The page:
Last week, I introduced the opportunities and challenges facing risk organizations. This week, I’d like to talk about the changing role of enterprise risk management (ERM) at many organizations.
Insurers must integrate risk into key business processes
While ERM has generally been focused on achieving compliance and protecting the enterprise, its role has become broader—it’s increasingly tied to strategy, and the focus has shifted to maximizing, not just protecting, value. While insurers are focusing on regulatory requirements, such as Solvency II, many are also looking to redesign their risk management function as a way to enable long-term, profitable growth.
Four considerations for risk management
Under Solvency II, actuarial and risk management functions are high priority, and they go beyond standard activities like risk identification and modeling. Accenture believes this is due to four factors:
- Ongoing market pressure. Given continued economic volatility and uncertainty, insurers are investing in more sophisticated risk analytics tools, focusing on reducing underwriting risk, and improving their ERM function to discover business opportunities.
- Capital markets innovations. New, risky and complex assets require sophisticated risk management methods and tools to help insurers manage exposures and capitalize on opportunities. Examples include mortality bonds, hedge funds and venture capital assets.
- Improved business results through integration of risk and core business processes. The benefits here are three-fold. Across the enterprise, integration can enable insurers to weigh the pros and cons of a risk-taking activity with its economic value. Within core insurance processes, linking risk and pricing with sales can support sales activities, improve segmentation capabilities and enable a more balanced view of business performance. Finally, consistent data management across the enterprise can reduce costs, minimize financial risk and lower required reserves.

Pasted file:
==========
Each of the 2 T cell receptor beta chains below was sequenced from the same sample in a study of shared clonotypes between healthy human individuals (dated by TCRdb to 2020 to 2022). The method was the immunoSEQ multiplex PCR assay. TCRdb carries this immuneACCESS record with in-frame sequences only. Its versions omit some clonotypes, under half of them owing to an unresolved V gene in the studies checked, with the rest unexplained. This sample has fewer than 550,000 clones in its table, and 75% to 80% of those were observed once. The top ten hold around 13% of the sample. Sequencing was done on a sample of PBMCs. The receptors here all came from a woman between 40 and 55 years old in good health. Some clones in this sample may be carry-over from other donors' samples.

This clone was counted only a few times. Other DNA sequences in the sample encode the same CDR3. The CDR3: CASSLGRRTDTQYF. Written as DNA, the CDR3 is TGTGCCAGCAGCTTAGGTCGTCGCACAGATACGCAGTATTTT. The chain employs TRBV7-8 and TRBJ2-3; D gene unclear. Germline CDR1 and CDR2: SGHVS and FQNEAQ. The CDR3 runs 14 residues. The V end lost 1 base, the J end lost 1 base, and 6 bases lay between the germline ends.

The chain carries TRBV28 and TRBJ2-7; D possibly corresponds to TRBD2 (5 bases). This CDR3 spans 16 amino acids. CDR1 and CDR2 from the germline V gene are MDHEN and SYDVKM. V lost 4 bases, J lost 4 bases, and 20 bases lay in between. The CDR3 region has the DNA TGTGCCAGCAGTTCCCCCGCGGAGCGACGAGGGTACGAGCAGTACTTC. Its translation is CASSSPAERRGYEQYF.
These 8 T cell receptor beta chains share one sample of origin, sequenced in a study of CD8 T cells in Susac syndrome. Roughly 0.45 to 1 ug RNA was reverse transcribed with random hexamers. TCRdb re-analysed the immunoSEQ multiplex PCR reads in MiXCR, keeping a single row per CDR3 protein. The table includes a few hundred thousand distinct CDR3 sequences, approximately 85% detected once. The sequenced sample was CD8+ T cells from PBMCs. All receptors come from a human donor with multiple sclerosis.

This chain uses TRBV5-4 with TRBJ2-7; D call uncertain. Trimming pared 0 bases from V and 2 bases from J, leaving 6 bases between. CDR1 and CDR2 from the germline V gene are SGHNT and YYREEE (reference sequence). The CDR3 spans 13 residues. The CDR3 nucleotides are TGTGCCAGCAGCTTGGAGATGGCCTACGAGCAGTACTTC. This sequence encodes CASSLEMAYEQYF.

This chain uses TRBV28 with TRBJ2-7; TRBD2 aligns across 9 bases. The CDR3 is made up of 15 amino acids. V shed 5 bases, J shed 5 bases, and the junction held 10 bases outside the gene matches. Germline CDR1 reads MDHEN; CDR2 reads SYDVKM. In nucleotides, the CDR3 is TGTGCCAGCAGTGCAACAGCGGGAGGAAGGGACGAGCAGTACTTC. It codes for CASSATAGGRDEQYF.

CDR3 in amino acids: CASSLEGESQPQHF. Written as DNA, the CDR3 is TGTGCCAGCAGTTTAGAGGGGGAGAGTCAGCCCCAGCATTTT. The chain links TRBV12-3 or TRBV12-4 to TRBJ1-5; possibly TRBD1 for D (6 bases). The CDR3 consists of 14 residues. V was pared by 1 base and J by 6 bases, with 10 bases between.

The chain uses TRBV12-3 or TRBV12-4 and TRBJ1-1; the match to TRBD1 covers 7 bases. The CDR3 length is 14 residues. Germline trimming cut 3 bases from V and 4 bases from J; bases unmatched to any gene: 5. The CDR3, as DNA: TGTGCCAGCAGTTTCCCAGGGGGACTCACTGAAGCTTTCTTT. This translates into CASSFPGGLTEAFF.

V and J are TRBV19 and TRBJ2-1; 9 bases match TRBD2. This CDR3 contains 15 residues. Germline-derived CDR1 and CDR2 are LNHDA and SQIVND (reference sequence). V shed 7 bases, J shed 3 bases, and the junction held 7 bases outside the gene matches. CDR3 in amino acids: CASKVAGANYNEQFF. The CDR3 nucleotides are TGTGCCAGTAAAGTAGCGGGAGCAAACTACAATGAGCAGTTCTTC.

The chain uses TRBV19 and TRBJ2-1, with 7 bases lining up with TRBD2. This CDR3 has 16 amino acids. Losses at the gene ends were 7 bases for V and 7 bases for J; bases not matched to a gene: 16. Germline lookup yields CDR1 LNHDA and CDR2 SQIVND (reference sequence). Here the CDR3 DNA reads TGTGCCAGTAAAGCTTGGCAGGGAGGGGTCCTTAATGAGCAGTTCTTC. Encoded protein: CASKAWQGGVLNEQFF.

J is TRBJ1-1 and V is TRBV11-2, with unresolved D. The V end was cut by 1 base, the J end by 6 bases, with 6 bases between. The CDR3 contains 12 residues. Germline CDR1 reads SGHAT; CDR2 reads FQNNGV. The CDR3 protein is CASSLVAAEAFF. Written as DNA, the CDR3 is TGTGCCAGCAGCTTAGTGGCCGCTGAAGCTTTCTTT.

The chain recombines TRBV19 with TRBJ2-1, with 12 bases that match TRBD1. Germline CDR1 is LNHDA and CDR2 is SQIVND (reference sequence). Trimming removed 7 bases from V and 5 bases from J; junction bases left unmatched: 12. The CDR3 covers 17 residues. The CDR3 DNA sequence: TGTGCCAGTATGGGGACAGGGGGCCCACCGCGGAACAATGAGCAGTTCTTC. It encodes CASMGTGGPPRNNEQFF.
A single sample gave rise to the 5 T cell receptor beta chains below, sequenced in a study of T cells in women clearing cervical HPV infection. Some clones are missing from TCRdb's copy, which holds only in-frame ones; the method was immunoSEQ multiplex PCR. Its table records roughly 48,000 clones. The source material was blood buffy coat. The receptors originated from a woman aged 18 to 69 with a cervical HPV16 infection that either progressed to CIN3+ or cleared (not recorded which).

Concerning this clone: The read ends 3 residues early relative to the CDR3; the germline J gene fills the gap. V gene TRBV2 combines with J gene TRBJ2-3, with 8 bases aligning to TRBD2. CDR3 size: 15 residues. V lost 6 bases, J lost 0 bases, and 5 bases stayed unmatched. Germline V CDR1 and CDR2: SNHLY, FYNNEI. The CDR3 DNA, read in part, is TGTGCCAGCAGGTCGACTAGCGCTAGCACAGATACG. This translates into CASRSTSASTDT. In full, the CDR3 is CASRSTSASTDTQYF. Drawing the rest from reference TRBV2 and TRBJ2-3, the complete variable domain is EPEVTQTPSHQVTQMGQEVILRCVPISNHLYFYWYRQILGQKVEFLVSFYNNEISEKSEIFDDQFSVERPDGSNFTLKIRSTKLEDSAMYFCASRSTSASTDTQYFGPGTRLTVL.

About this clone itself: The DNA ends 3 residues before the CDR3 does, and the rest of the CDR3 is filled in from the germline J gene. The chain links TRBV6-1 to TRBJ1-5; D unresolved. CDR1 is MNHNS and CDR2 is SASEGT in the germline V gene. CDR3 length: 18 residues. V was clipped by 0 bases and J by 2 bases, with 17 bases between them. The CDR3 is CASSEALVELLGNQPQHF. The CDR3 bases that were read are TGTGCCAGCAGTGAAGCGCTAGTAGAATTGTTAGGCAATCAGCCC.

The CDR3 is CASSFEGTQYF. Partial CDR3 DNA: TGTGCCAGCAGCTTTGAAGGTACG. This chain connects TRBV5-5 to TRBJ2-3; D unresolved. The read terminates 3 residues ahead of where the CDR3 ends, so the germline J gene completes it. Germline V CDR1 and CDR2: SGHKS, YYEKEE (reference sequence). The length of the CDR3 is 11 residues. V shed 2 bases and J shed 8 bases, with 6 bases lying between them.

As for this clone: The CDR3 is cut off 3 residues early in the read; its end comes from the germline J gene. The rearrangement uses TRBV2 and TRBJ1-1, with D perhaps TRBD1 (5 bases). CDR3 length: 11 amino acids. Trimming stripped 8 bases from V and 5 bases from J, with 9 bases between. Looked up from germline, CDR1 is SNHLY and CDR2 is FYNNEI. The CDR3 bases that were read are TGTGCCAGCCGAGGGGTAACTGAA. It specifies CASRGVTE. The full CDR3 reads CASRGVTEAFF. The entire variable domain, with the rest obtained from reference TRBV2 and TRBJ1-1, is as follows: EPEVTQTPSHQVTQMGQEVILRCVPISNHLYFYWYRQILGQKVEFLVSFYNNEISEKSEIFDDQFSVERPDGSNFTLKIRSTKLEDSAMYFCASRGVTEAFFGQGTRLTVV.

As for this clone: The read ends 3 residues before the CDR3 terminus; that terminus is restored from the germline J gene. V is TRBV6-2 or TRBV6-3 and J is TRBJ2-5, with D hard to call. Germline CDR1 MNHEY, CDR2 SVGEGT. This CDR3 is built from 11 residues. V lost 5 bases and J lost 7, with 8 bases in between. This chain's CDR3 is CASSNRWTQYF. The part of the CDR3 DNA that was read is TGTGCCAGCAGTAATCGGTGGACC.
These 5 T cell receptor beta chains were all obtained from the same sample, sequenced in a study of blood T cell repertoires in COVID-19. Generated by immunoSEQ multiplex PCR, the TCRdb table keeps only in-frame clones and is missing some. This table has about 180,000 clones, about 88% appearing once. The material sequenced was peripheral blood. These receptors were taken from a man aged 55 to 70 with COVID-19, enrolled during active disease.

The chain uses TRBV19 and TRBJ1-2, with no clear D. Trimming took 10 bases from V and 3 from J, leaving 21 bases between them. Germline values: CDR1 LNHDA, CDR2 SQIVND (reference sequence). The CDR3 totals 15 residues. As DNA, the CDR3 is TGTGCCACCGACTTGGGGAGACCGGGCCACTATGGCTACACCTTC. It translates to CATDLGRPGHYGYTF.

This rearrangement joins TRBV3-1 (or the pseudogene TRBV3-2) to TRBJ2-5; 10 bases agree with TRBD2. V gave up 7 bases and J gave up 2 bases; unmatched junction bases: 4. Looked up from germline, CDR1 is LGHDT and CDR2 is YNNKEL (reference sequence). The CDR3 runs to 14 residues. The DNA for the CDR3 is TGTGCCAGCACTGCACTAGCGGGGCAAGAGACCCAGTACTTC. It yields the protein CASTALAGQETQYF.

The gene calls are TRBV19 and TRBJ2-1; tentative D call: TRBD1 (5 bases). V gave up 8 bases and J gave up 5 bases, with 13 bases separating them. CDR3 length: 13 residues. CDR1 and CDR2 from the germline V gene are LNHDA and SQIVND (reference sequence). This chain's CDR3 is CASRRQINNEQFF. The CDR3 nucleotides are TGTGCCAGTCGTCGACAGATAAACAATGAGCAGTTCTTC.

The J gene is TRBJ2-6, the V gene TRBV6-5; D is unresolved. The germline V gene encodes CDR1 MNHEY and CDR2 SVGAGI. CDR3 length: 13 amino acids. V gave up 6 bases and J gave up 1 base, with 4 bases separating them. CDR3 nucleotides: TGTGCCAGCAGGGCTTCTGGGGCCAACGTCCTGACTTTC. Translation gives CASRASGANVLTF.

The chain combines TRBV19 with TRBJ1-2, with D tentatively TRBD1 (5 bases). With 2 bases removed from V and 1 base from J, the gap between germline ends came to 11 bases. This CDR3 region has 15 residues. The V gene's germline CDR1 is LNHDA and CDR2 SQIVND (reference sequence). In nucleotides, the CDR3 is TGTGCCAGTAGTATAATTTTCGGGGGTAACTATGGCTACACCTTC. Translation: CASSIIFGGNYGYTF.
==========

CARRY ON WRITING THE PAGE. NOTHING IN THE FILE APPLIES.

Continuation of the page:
- Improved internal and regulatory reporting capabilities. Solvency II compliance will require insurers to collect data and implement processes to comply with qualitative reporting templates (QRT), the Solvency and Financial Condition Report (SFCR) and the Regular Supervisory Report (RSR). Alphabet soup aside, improving risk management capabilities will enable insurers to comply with regulatory requirements as efficiently as possible. It’s not just external reporting that gets a boost; internal reporting capabilities can also benefit.
Next week, I’ll discuss the Accenture Risk-Adjusted Operating Model and how it can help insurers achieve regulatory compliance and get a competitive advantage.
To learn more, download A New Risk-Adjusted Operating Model for the Insurance Industry (pdf; opens in a new window).